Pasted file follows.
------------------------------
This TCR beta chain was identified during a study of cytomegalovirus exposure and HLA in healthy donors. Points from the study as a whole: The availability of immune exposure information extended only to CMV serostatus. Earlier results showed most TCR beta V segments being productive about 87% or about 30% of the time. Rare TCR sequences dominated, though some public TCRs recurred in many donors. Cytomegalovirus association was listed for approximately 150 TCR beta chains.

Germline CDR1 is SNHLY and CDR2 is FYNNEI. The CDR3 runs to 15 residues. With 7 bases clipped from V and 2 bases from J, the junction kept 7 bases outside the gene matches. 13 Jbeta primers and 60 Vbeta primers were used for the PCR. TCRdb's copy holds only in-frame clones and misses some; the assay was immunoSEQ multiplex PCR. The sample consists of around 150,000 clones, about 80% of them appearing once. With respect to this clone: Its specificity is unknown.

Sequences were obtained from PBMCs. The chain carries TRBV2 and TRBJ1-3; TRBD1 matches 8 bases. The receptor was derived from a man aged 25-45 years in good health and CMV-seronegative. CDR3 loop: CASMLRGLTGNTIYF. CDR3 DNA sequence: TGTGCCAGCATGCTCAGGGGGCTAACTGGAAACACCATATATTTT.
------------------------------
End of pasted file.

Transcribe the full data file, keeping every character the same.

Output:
This TCR beta chain was identified during a study of cytomegalovirus exposure and HLA in healthy donors. Points from the study as a whole: The availability of immune exposure information extended only to CMV serostatus. Earlier results showed most TCR beta V segments being productive about 87% or about 30% of the time. Rare TCR sequences dominated, though some public TCRs recurred in many donors. Cytomegalovirus association was listed for approximately 150 TCR beta chains.

Germline CDR1 is SNHLY and CDR2 is FYNNEI. The CDR3 runs to 15 residues. With 7 bases clipped from V and 2 bases from J, the junction kept 7 bases outside the gene matches. 13 Jbeta primers and 60 Vbeta primers were used for the PCR. TCRdb's copy holds only in-frame clones and misses some; the assay was immunoSEQ multiplex PCR. The sample consists of around 150,000 clones, about 80% of them appearing once. With respect to this clone: Its specificity is unknown.

Sequences were obtained from PBMCs. The chain carries TRBV2 and TRBJ1-3; TRBD1 matches 8 bases. The receptor was derived from a man aged 25-45 years in good health and CMV-seronegative. CDR3 loop: CASMLRGLTGNTIYF. CDR3 DNA sequence: TGTGCCAGCATGCTCAGGGGGCTAACTGGAAACACCATATATTTT.